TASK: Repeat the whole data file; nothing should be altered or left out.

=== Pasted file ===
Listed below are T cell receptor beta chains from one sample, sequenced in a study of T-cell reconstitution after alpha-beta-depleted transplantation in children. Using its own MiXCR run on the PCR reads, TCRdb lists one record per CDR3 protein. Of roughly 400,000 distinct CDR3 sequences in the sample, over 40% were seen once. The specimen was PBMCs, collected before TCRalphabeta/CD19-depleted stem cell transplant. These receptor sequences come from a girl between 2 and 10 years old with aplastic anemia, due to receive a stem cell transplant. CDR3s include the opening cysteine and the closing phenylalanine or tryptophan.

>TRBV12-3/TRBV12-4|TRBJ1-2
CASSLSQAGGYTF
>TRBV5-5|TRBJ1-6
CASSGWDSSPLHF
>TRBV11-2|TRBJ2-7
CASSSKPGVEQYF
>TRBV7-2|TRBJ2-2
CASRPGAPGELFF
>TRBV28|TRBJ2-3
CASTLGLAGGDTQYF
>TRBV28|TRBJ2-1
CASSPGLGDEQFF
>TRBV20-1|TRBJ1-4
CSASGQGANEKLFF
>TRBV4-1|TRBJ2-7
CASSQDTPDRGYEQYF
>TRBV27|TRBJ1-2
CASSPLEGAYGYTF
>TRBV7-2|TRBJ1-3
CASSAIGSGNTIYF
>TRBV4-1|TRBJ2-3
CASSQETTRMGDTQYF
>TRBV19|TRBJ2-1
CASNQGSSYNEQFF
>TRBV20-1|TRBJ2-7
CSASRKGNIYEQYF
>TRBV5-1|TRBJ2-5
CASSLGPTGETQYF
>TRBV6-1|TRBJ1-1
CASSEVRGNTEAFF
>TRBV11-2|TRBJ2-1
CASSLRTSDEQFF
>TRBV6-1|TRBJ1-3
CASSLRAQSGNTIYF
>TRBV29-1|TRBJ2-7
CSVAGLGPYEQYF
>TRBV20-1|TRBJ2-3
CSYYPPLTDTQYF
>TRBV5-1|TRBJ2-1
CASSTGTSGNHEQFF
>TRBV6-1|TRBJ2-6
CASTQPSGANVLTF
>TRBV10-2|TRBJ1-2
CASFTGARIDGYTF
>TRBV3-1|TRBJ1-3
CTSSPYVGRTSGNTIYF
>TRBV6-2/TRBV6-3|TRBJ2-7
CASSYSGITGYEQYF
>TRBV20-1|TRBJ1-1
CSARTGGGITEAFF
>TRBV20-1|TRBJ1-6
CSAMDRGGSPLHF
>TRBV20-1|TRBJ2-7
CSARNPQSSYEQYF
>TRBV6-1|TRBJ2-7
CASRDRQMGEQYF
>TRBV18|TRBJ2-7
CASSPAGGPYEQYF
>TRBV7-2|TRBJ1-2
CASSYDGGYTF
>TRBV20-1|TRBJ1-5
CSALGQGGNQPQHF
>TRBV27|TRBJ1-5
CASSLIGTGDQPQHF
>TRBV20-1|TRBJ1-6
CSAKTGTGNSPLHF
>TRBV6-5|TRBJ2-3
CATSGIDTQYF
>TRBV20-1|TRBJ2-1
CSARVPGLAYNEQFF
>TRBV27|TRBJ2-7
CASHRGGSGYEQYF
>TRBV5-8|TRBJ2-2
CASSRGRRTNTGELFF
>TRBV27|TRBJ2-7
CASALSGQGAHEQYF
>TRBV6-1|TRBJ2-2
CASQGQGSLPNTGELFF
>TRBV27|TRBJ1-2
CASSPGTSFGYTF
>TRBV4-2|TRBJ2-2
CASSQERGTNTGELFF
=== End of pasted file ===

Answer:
Listed below are T cell receptor beta chains from one sample, sequenced in a study of T-cell reconstitution after alpha-beta-depleted transplantation in children. Using its own MiXCR run on the PCR reads, TCRdb lists one record per CDR3 protein. Of roughly 400,000 distinct CDR3 sequences in the sample, over 40% were seen once. The specimen was PBMCs, collected before TCRalphabeta/CD19-depleted stem cell transplant. These receptor sequences come from a girl between 2 and 10 years old with aplastic anemia, due to receive a stem cell transplant. CDR3s include the opening cysteine and the closing phenylalanine or tryptophan.

>TRBV12-3/TRBV12-4|TRBJ1-2
CASSLSQAGGYTF
>TRBV5-5|TRBJ1-6
CASSGWDSSPLHF
>TRBV11-2|TRBJ2-7
CASSSKPGVEQYF
>TRBV7-2|TRBJ2-2
CASRPGAPGELFF
>TRBV28|TRBJ2-3
CASTLGLAGGDTQYF
>TRBV28|TRBJ2-1
CASSPGLGDEQFF
>TRBV20-1|TRBJ1-4
CSASGQGANEKLFF
>TRBV4-1|TRBJ2-7
CASSQDTPDRGYEQYF
>TRBV27|TRBJ1-2
CASSPLEGAYGYTF
>TRBV7-2|TRBJ1-3
CASSAIGSGNTIYF
>TRBV4-1|TRBJ2-3
CASSQETTRMGDTQYF
>TRBV19|TRBJ2-1
CASNQGSSYNEQFF
>TRBV20-1|TRBJ2-7
CSASRKGNIYEQYF
>TRBV5-1|TRBJ2-5
CASSLGPTGETQYF
>TRBV6-1|TRBJ1-1
CASSEVRGNTEAFF
>TRBV11-2|TRBJ2-1
CASSLRTSDEQFF
>TRBV6-1|TRBJ1-3
CASSLRAQSGNTIYF
>TRBV29-1|TRBJ2-7
CSVAGLGPYEQYF
>TRBV20-1|TRBJ2-3
CSYYPPLTDTQYF
>TRBV5-1|TRBJ2-1
CASSTGTSGNHEQFF
>TRBV6-1|TRBJ2-6
CASTQPSGANVLTF
>TRBV10-2|TRBJ1-2
CASFTGARIDGYTF
>TRBV3-1|TRBJ1-3
CTSSPYVGRTSGNTIYF
>TRBV6-2/TRBV6-3|TRBJ2-7
CASSYSGITGYEQYF
>TRBV20-1|TRBJ1-1
CSARTGGGITEAFF
>TRBV20-1|TRBJ1-6
CSAMDRGGSPLHF
>TRBV20-1|TRBJ2-7
CSARNPQSSYEQYF
>TRBV6-1|TRBJ2-7
CASRDRQMGEQYF
>TRBV18|TRBJ2-7
CASSPAGGPYEQYF
>TRBV7-2|TRBJ1-2
CASSYDGGYTF
>TRBV20-1|TRBJ1-5
CSALGQGGNQPQHF
>TRBV27|TRBJ1-5
CASSLIGTGDQPQHF
>TRBV20-1|TRBJ1-6
CSAKTGTGNSPLHF
>TRBV6-5|TRBJ2-3
CATSGIDTQYF
>TRBV20-1|TRBJ2-1
CSARVPGLAYNEQFF
>TRBV27|TRBJ2-7
CASHRGGSGYEQYF
>TRBV5-8|TRBJ2-2
CASSRGRRTNTGELFF
>TRBV27|TRBJ2-7
CASALSGQGAHEQYF
>TRBV6-1|TRBJ2-2
CASQGQGSLPNTGELFF
>TRBV27|TRBJ1-2
CASSPGTSFGYTF
>TRBV4-2|TRBJ2-2
CASSQERGTNTGELFF